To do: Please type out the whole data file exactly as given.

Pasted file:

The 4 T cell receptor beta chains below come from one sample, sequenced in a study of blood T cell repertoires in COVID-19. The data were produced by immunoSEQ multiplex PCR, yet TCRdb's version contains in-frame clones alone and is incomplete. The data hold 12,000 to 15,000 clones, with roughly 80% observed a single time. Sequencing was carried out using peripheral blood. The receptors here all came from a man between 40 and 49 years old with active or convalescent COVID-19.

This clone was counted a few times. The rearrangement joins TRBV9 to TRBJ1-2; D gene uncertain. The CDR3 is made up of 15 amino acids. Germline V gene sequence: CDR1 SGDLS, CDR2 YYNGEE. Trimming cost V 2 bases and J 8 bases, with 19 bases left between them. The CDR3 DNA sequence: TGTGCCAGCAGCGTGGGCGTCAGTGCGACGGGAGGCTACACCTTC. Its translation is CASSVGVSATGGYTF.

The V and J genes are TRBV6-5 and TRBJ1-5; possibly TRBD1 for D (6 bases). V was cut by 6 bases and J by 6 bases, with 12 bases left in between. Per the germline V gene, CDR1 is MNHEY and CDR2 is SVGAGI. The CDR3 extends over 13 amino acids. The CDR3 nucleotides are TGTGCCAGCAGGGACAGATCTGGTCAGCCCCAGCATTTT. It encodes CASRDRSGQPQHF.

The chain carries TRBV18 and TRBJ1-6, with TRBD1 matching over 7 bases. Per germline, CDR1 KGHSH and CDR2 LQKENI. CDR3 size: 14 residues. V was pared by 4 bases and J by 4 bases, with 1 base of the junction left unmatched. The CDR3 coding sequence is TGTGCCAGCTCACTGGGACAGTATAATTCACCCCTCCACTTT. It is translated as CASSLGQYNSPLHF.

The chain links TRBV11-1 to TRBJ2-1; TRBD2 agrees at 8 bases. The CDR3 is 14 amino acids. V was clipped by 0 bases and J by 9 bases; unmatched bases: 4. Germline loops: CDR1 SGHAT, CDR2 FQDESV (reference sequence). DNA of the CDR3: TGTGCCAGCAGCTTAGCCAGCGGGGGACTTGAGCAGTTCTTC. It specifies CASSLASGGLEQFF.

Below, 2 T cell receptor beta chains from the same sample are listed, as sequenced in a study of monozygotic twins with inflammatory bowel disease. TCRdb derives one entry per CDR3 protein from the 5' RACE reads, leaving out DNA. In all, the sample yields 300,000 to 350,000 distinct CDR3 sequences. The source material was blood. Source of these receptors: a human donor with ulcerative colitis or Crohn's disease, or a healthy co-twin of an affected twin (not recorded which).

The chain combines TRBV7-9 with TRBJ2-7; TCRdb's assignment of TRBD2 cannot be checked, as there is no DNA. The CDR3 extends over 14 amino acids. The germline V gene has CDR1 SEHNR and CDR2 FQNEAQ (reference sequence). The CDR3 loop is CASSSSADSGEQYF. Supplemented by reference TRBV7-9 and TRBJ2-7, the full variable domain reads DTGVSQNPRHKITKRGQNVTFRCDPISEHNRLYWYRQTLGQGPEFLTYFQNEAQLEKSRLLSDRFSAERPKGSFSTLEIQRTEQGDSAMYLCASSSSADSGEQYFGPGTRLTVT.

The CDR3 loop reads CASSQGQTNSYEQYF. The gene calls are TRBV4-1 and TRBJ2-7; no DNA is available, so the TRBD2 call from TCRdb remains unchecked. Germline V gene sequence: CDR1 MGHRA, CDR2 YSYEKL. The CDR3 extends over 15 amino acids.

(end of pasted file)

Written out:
The 4 T cell receptor beta chains below come from one sample, sequenced in a study of blood T cell repertoires in COVID-19. The data were produced by immunoSEQ multiplex PCR, yet TCRdb's version contains in-frame clones alone and is incomplete. The data hold 12,000 to 15,000 clones, with roughly 80% observed a single time. Sequencing was carried out using peripheral blood. The receptors here all came from a man between 40 and 49 years old with active or convalescent COVID-19.

This clone was counted a few times. The rearrangement joins TRBV9 to TRBJ1-2; D gene uncertain. The CDR3 is made up of 15 amino acids. Germline V gene sequence: CDR1 SGDLS, CDR2 YYNGEE. Trimming cost V 2 bases and J 8 bases, with 19 bases left between them. The CDR3 DNA sequence: TGTGCCAGCAGCGTGGGCGTCAGTGCGACGGGAGGCTACACCTTC. Its translation is CASSVGVSATGGYTF.

The V and J genes are TRBV6-5 and TRBJ1-5; possibly TRBD1 for D (6 bases). V was cut by 6 bases and J by 6 bases, with 12 bases left in between. Per the germline V gene, CDR1 is MNHEY and CDR2 is SVGAGI. The CDR3 extends over 13 amino acids. The CDR3 nucleotides are TGTGCCAGCAGGGACAGATCTGGTCAGCCCCAGCATTTT. It encodes CASRDRSGQPQHF.

The chain carries TRBV18 and TRBJ1-6, with TRBD1 matching over 7 bases. Per germline, CDR1 KGHSH and CDR2 LQKENI. CDR3 size: 14 residues. V was pared by 4 bases and J by 4 bases, with 1 base of the junction left unmatched. The CDR3 coding sequence is TGTGCCAGCTCACTGGGACAGTATAATTCACCCCTCCACTTT. It is translated as CASSLGQYNSPLHF.

The chain links TRBV11-1 to TRBJ2-1; TRBD2 agrees at 8 bases. The CDR3 is 14 amino acids. V was clipped by 0 bases and J by 9 bases; unmatched bases: 4. Germline loops: CDR1 SGHAT, CDR2 FQDESV (reference sequence). DNA of the CDR3: TGTGCCAGCAGCTTAGCCAGCGGGGGACTTGAGCAGTTCTTC. It specifies CASSLASGGLEQFF.

Below, 2 T cell receptor beta chains from the same sample are listed, as sequenced in a study of monozygotic twins with inflammatory bowel disease. TCRdb derives one entry per CDR3 protein from the 5' RACE reads, leaving out DNA. In all, the sample yields 300,000 to 350,000 distinct CDR3 sequences. The source material was blood. Source of these receptors: a human donor with ulcerative colitis or Crohn's disease, or a healthy co-twin of an affected twin (not recorded which).

The chain combines TRBV7-9 with TRBJ2-7; TCRdb's assignment of TRBD2 cannot be checked, as there is no DNA. The CDR3 extends over 14 amino acids. The germline V gene has CDR1 SEHNR and CDR2 FQNEAQ (reference sequence). The CDR3 loop is CASSSSADSGEQYF. Supplemented by reference TRBV7-9 and TRBJ2-7, the full variable domain reads DTGVSQNPRHKITKRGQNVTFRCDPISEHNRLYWYRQTLGQGPEFLTYFQNEAQLEKSRLLSDRFSAERPKGSFSTLEIQRTEQGDSAMYLCASSSSADSGEQYFGPGTRLTVT.

The CDR3 loop reads CASSQGQTNSYEQYF. The gene calls are TRBV4-1 and TRBJ2-7; no DNA is available, so the TRBD2 call from TCRdb remains unchecked. Germline V gene sequence: CDR1 MGHRA, CDR2 YSYEKL. The CDR3 extends over 15 amino acids.